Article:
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    1. #1
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      Whitetail90's Avatar
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      New black lab puppy!

      I am going to pick up my new black lab puppy on December 14 at 9 weeks old! I am beyond excited as this is my kids christmas present. I have a couple questions, and hope all you experts can throw in some extra advice for me. I have been reading some research on lab puppies. I am aware that they are known for possible hip problems and such, so should I give him any extra vitamin enriched treats or anything to help prevent that? I haven't found out yet what the breeder has been feeding him, but I guess I should stick with that brand so he doesn't have problems? Any and all puppy advice is welcome!

    2. #2
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      Hello and Welcome!

      Oh, the waiting for puppy to come home is the hardest.

      I'm sure the breeder will have instructions for you. I'm not the best at puppy help as we home seniors. From what I've learned here, keeping puppy on what the breeder is feeding is advised. It's going to be quite a change for the pup already without adding a change in diet. The breeder should also have information in the parents and grandparents hips. They should have been tested at about 2 years of age. Doing this guides the breeder in selecting the right sire and dam, continuing the good traits and in some instances enhancing other traits.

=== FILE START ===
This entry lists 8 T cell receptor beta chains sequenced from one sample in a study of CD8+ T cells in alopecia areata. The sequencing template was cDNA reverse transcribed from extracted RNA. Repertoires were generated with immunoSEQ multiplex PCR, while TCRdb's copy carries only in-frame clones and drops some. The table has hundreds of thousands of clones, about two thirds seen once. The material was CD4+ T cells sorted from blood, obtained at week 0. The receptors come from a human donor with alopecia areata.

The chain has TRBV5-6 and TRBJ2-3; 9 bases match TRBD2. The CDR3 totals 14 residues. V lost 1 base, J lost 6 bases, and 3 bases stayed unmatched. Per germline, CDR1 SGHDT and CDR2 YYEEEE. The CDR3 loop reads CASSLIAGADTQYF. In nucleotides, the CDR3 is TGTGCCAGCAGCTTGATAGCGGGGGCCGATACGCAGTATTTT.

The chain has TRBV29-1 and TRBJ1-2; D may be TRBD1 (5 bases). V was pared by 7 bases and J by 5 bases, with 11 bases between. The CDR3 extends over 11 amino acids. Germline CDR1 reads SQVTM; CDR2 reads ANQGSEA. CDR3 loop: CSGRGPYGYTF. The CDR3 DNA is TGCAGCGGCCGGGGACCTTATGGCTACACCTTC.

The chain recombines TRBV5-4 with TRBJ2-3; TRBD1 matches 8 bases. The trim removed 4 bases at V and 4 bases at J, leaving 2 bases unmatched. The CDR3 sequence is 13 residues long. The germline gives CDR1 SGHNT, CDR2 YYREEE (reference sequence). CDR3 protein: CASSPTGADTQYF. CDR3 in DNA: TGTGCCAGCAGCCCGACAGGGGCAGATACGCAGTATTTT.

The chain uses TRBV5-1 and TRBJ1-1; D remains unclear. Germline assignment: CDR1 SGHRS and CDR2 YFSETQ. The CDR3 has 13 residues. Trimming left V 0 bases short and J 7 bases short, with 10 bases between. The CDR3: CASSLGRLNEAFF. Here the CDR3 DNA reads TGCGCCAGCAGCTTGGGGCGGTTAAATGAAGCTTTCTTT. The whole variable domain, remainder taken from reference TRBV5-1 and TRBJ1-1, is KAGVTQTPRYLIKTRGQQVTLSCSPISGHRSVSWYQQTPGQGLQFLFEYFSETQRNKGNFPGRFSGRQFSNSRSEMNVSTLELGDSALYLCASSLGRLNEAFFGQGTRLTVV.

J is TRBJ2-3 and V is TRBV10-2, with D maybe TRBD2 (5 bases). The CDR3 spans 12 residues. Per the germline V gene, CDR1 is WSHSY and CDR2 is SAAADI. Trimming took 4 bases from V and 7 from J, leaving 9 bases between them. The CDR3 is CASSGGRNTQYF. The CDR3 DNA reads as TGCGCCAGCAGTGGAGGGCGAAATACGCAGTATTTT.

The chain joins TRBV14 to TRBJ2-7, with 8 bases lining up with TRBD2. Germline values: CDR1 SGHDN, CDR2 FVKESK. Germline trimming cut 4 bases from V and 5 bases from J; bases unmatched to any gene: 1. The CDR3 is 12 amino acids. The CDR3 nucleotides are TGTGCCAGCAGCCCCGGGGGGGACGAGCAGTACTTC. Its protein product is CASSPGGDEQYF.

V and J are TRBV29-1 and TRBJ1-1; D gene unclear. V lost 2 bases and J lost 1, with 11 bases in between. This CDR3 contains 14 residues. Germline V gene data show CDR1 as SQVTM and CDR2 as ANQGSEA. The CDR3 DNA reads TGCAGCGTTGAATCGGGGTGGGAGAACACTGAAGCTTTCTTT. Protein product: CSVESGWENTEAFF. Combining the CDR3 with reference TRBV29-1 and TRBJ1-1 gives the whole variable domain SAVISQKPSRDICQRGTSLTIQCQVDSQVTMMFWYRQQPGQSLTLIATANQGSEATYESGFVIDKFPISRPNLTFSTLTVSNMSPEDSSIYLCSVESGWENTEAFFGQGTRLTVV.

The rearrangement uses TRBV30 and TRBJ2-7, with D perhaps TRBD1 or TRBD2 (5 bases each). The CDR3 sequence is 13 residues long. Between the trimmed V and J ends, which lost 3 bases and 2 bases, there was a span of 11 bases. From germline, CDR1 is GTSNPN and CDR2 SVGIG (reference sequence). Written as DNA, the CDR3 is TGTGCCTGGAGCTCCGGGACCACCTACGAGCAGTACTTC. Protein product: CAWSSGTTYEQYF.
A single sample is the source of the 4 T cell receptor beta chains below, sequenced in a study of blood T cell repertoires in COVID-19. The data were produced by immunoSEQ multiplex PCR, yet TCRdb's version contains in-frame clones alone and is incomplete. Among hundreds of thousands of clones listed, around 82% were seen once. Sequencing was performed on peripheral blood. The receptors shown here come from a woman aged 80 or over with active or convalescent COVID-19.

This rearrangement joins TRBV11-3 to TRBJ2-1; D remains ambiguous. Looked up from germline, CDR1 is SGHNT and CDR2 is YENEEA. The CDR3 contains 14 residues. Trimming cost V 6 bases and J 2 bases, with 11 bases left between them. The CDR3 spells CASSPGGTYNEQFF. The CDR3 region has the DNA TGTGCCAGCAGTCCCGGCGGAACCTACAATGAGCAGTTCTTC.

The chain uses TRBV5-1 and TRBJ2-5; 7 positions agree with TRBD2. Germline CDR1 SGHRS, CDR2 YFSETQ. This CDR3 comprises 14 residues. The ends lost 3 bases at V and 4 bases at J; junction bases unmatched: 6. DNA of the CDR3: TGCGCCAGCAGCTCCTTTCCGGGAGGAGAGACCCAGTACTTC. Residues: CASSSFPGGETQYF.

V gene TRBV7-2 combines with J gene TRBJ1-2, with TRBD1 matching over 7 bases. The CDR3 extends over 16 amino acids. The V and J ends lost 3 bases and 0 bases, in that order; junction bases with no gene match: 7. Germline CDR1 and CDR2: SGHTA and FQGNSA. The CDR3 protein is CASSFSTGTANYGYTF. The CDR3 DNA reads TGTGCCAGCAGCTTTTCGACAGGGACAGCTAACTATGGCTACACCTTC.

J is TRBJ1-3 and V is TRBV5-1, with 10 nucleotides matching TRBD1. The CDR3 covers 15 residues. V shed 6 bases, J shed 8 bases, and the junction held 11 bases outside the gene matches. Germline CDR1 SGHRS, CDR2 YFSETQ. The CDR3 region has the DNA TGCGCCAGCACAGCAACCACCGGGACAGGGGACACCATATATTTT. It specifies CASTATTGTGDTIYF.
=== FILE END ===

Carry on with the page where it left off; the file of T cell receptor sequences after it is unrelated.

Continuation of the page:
I'm sure others with much more puppy experience will give you more valuable information and answer any questions. Plus, there is a wealth of information in the posts on this board.

      We'll sure be looking forward to pictures.
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      Tanya (12-03-2015)

    4. #3
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      Regarding the hips, your breeder should have some information for you. Between health clearances, being careful with jumping down and waiting to spay/neuter until the puppy is full grown will help. Some people give supplements and some do not.

      Do the parents have good hips and elbows? Do you know which health certifications the parents have? Here are the clearances your puppy's parent's should have. Parents with certifications should produce healthy puppies free of genetic diseases that are debilitating and very expensive. It's not a guarantee, but it can certainly decrease your odds by quite a lot!